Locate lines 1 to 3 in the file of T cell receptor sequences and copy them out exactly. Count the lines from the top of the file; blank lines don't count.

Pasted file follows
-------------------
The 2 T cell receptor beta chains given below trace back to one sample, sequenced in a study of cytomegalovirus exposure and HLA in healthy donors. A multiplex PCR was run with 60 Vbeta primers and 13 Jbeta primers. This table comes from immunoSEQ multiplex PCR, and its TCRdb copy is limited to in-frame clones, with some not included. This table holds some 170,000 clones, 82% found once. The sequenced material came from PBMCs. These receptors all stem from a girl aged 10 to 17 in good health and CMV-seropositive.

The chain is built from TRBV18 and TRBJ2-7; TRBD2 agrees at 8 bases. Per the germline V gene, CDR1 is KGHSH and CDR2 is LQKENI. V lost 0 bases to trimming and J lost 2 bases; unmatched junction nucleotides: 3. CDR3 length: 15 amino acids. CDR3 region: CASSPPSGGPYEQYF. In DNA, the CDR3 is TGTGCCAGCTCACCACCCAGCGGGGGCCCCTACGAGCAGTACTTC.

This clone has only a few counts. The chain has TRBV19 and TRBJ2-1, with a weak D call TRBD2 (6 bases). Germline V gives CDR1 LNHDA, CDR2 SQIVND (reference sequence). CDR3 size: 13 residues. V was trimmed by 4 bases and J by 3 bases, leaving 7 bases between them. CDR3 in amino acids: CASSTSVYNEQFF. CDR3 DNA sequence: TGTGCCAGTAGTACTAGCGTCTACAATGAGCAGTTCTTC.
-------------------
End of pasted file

The 2 T cell receptor beta chains given below trace back to one sample, sequenced in a study of cytomegalovirus exposure and HLA in healthy donors. A multiplex PCR was run with 60 Vbeta primers and 13 Jbeta primers. This table comes from immunoSEQ multiplex PCR, and its TCRdb copy is limited to in-frame clones, with some not included. This table holds some 170,000 clones, 82% found once. The sequenced material came from PBMCs. These receptors all stem from a girl aged 10 to 17 in good health and CMV-seropositive.

The chain is built from TRBV18 and TRBJ2-7; TRBD2 agrees at 8 bases. Per the germline V gene, CDR1 is KGHSH and CDR2 is LQKENI. V lost 0 bases to trimming and J lost 2 bases; unmatched junction nucleotides: 3. CDR3 length: 15 amino acids. CDR3 region: CASSPPSGGPYEQYF. In DNA, the CDR3 is TGTGCCAGCTCACCACCCAGCGGGGGCCCCTACGAGCAGTACTTC.

This clone has only a few counts. The chain has TRBV19 and TRBJ2-1, with a weak D call TRBD2 (6 bases). Germline V gives CDR1 LNHDA, CDR2 SQIVND (reference sequence). CDR3 size: 13 residues. V was trimmed by 4 bases and J by 3 bases, leaving 7 bases between them. CDR3 in amino acids: CASSTSVYNEQFF. CDR3 DNA sequence: TGTGCCAGTAGTACTAGCGTCTACAATGAGCAGTTCTTC.